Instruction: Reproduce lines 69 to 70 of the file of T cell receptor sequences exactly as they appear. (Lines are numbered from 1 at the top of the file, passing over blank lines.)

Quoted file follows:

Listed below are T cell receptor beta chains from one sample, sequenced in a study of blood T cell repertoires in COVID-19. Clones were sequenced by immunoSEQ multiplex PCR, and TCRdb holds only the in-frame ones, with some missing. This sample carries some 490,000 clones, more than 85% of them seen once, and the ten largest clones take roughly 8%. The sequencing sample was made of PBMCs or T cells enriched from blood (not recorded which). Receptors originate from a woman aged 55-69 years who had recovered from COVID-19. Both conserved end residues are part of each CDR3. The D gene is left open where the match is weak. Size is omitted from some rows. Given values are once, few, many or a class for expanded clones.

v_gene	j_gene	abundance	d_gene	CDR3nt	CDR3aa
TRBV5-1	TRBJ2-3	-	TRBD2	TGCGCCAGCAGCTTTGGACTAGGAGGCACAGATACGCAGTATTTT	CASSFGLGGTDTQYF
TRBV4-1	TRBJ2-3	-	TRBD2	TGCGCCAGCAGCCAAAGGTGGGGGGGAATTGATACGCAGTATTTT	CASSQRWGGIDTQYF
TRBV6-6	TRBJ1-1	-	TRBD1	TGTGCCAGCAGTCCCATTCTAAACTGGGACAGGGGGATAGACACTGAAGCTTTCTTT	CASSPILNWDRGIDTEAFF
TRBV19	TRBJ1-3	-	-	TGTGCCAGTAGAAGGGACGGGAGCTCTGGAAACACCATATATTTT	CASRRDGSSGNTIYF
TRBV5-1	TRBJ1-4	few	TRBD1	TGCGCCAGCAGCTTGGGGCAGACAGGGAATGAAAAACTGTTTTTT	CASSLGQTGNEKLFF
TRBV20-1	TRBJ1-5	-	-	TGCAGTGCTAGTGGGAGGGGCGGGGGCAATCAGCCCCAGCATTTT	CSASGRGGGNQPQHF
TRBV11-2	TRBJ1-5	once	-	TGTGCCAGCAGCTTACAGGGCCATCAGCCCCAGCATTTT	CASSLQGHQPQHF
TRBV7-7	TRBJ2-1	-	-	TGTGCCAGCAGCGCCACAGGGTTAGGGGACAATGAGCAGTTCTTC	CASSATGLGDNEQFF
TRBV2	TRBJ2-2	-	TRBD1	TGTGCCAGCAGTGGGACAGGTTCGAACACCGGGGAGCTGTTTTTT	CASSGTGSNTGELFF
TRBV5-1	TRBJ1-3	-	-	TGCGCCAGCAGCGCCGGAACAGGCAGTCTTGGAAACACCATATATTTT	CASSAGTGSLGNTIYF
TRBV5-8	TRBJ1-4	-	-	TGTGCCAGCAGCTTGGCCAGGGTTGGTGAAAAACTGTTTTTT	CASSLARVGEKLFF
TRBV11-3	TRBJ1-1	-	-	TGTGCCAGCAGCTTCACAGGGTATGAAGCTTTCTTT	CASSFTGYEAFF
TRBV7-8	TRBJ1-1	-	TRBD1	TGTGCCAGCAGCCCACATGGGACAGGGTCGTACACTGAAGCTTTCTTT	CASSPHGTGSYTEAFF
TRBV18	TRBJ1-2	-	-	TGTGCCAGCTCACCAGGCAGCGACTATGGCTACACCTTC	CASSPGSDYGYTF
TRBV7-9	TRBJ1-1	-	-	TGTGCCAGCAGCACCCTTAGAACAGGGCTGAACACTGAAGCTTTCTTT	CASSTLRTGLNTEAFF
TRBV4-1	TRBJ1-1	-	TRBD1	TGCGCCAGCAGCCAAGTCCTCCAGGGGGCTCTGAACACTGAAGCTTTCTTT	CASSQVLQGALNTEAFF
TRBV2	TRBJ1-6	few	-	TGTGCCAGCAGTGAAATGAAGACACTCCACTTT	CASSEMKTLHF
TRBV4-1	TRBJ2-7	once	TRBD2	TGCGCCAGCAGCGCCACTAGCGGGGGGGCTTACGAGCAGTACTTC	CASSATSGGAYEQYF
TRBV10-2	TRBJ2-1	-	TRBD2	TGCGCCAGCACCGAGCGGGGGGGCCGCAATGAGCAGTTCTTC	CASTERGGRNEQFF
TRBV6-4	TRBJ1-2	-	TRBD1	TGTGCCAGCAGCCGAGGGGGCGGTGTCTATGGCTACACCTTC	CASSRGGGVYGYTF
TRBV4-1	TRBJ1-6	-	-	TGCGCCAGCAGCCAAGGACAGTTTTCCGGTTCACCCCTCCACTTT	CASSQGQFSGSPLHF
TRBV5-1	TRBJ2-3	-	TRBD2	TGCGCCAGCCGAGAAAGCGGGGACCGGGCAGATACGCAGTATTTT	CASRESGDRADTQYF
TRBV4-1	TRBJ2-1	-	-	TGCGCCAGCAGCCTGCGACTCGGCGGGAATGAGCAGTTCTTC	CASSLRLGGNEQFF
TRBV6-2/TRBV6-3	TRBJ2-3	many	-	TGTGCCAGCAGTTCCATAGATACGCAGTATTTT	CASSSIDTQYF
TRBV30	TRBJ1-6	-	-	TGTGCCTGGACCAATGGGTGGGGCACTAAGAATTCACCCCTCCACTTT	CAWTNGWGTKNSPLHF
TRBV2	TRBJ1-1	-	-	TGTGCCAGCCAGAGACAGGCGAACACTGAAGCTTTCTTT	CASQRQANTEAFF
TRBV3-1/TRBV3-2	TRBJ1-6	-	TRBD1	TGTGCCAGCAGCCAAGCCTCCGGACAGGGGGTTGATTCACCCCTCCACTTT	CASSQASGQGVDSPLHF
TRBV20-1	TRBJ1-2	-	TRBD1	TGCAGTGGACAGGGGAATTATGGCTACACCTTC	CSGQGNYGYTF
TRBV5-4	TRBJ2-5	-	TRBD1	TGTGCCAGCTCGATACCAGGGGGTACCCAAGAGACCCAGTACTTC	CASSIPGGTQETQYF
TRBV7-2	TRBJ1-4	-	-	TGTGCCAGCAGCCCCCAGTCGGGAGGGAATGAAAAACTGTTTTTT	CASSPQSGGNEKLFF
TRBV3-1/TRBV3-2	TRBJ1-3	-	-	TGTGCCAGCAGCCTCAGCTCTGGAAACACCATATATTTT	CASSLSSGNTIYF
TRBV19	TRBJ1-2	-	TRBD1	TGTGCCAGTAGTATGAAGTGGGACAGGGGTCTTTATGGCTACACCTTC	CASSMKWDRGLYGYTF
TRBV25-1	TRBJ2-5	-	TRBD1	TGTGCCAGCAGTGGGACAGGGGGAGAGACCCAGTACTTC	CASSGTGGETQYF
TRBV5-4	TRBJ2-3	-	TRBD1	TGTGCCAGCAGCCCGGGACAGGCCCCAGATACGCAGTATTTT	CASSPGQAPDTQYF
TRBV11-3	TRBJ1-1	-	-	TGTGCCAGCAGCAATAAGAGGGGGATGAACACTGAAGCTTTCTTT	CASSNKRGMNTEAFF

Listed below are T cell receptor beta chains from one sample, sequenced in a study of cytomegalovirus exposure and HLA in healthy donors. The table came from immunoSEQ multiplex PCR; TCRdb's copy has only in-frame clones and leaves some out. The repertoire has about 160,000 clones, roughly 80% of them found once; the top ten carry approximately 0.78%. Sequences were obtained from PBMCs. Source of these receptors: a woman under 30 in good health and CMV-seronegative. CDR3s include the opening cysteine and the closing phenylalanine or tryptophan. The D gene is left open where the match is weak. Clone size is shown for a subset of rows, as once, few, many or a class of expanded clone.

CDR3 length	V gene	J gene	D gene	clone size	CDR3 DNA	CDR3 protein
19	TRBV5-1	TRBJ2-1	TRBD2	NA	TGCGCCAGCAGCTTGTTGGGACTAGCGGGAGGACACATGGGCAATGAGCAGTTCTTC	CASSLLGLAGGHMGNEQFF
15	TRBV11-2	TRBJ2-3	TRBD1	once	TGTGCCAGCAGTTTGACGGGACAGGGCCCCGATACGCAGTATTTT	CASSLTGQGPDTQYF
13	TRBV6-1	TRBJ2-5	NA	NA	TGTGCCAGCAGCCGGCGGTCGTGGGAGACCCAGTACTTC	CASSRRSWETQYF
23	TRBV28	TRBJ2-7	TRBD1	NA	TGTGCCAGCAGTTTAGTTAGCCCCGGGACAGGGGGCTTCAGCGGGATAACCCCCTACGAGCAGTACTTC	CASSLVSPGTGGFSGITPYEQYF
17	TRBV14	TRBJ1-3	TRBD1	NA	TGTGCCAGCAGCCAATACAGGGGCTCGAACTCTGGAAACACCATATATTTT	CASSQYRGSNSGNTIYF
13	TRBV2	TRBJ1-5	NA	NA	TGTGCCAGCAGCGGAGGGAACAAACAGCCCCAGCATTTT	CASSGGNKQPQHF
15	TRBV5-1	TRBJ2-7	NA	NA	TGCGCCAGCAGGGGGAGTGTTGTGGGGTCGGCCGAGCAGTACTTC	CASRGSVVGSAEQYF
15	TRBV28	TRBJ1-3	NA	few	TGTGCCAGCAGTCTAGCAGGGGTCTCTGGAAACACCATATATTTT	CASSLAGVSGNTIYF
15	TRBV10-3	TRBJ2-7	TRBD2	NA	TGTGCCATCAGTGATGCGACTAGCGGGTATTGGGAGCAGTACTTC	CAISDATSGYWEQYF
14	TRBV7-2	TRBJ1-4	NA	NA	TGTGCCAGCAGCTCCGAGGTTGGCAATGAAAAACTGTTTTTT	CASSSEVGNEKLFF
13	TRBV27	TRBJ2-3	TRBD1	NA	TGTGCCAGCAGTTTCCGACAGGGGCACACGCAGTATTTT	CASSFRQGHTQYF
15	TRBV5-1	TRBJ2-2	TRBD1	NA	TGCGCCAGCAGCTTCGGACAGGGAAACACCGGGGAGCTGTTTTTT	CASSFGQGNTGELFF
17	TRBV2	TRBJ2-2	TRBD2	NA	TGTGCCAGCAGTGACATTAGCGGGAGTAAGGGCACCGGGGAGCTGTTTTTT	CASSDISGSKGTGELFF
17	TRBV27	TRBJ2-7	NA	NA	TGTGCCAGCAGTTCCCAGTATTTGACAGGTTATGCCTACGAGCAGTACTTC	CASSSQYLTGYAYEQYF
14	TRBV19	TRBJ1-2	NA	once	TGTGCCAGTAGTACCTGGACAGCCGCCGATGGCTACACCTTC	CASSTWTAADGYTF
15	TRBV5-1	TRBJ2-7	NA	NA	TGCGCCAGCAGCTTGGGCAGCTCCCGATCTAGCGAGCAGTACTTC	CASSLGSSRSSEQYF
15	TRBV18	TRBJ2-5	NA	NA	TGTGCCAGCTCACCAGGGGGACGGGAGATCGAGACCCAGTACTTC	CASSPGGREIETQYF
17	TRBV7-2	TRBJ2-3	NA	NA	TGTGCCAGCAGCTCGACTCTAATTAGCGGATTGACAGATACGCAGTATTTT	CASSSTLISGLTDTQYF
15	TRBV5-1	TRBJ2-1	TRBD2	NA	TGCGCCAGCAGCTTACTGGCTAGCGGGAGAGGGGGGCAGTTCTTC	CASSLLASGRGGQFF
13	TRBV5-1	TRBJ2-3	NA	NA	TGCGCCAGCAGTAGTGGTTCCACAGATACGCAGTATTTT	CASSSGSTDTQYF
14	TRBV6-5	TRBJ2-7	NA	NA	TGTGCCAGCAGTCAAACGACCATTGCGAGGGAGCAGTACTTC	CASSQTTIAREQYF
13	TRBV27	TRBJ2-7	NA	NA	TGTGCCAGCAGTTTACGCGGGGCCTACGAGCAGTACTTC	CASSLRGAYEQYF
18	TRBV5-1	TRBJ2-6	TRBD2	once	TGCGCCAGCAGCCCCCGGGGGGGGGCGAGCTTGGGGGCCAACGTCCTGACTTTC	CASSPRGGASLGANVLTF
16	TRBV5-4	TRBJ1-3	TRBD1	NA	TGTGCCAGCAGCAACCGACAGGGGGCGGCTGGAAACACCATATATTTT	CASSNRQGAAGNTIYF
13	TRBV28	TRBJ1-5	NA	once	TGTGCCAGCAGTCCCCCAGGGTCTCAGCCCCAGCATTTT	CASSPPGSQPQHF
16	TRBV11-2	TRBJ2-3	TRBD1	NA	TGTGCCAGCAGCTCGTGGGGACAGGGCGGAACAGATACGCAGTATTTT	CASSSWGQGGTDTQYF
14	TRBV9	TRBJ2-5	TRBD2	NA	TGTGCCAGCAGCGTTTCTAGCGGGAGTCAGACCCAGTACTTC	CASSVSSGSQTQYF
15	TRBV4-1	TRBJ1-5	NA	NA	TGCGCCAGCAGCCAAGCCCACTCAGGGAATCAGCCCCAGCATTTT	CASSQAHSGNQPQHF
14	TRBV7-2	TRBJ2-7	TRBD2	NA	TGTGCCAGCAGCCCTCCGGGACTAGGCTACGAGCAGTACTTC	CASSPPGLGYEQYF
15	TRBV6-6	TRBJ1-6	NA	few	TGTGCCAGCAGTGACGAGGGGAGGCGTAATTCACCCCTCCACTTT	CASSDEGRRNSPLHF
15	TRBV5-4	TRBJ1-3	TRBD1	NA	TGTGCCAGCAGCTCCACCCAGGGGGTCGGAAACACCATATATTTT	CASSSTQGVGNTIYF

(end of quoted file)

15	TRBV6-6	TRBJ1-6	NA	few	TGTGCCAGCAGTGACGAGGGGAGGCGTAATTCACCCCTCCACTTT	CASSDEGRRNSPLHF
15	TRBV5-4	TRBJ1-3	TRBD1	NA	TGTGCCAGCAGCTCCACCCAGGGGGTCGGAAACACCATATATTTT	CASSSTQGVGNTIYF